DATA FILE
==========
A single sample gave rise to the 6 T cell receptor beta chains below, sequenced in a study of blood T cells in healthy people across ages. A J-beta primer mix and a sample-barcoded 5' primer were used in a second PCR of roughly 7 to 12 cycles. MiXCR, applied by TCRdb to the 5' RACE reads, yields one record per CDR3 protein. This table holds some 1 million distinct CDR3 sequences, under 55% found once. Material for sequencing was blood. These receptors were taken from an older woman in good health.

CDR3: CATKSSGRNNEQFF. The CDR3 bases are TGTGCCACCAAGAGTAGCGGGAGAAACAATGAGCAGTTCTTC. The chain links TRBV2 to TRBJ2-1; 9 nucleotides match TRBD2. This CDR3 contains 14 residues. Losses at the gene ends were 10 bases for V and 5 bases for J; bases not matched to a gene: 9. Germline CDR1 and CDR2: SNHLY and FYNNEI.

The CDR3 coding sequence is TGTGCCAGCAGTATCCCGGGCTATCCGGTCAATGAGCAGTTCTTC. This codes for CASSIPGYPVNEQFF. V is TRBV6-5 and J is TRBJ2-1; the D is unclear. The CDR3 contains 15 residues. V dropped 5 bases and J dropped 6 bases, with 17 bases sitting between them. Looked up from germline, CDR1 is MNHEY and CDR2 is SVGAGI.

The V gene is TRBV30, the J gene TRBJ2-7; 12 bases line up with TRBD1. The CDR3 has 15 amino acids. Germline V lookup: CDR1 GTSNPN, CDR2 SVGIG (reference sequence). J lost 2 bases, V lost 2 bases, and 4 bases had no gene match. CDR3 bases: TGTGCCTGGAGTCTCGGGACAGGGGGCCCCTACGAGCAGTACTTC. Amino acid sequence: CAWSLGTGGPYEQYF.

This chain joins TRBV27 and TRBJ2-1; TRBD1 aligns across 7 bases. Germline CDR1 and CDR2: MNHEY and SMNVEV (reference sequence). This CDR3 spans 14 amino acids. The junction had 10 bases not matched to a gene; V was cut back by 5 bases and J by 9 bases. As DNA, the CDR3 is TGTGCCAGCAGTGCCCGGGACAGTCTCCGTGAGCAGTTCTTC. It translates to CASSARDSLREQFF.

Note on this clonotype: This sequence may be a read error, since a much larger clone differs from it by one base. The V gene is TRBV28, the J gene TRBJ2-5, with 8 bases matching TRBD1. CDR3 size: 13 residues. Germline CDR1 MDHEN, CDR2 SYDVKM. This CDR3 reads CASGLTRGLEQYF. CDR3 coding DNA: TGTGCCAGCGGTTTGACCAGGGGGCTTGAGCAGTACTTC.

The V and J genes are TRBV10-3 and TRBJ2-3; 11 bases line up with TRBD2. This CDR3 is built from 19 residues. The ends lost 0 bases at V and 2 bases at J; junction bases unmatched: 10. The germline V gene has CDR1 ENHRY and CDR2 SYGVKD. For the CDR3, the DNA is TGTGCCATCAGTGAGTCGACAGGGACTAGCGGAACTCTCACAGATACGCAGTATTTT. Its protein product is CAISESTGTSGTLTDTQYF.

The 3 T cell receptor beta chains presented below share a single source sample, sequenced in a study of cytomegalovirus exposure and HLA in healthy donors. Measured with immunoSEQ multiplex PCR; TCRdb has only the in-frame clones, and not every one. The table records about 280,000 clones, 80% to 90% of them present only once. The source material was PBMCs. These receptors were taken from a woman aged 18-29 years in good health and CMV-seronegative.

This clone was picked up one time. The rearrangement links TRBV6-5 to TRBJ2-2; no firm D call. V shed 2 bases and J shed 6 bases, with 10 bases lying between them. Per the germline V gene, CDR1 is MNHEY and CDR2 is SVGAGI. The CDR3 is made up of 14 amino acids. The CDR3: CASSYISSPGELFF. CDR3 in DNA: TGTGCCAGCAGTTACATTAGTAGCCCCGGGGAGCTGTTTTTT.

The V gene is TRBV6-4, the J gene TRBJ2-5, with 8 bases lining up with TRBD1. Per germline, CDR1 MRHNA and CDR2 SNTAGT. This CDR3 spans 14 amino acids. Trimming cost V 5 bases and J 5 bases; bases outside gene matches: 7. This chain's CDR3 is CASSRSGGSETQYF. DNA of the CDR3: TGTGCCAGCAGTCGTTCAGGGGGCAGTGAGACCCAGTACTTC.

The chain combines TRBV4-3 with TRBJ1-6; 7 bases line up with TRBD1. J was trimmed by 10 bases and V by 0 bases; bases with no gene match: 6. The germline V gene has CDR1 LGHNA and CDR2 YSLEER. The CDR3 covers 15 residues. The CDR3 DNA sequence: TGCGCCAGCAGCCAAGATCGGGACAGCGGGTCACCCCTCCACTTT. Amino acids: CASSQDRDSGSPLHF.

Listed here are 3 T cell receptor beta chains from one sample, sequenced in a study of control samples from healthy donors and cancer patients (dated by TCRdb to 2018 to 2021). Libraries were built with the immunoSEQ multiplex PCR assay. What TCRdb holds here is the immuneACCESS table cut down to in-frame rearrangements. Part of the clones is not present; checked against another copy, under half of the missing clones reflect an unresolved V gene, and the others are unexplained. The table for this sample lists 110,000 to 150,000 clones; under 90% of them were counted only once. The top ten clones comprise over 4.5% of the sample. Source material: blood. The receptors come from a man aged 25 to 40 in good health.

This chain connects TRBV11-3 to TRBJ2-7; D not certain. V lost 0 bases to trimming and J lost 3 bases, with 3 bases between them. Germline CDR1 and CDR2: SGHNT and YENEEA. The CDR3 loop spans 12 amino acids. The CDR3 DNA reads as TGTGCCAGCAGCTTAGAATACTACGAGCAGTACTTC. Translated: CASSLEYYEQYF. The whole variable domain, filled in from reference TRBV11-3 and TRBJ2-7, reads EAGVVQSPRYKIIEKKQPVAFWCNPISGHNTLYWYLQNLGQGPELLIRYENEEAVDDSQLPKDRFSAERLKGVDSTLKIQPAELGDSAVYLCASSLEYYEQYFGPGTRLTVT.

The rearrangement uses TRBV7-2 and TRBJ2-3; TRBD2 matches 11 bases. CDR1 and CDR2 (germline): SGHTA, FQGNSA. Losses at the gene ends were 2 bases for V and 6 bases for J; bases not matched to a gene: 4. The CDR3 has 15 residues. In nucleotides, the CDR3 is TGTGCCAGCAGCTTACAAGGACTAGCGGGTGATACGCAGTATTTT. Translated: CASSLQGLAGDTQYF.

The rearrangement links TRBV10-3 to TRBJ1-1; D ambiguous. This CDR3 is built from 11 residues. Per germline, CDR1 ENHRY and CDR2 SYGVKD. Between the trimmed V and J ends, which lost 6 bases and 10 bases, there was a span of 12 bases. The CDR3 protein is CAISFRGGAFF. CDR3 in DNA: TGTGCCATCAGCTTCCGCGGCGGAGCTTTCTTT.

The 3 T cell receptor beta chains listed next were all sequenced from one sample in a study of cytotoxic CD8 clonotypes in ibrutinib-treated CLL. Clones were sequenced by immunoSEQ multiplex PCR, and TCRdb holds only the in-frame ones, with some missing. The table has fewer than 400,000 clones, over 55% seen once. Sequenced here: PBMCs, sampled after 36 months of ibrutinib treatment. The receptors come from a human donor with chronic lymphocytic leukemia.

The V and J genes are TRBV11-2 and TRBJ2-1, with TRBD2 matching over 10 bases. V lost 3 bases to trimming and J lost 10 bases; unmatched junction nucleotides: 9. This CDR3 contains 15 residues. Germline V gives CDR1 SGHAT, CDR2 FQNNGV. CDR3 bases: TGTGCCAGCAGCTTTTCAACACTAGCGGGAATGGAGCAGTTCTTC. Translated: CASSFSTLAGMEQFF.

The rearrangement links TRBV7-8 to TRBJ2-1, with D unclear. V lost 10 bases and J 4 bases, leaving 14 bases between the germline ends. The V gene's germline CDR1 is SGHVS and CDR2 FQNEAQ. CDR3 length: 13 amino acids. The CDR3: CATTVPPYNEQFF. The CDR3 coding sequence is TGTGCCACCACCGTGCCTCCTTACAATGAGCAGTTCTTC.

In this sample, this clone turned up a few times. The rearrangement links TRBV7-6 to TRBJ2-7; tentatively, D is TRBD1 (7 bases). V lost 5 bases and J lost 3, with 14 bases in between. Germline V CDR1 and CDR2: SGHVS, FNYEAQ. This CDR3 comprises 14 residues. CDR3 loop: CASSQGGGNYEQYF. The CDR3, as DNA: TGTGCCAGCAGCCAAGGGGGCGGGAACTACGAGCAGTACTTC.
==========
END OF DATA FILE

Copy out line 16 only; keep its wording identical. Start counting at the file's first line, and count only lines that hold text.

The 3 T cell receptor beta chains listed next were all sequenced from one sample in a study of cytotoxic CD8 clonotypes in ibrutinib-treated CLL. Clones were sequenced by immunoSEQ multiplex PCR, and TCRdb holds only the in-frame ones, with some missing. The table has fewer than 400,000 clones, over 55% seen once. Sequenced here: PBMCs, sampled after 36 months of ibrutinib treatment. The receptors come from a human donor with chronic lymphocytic leukemia.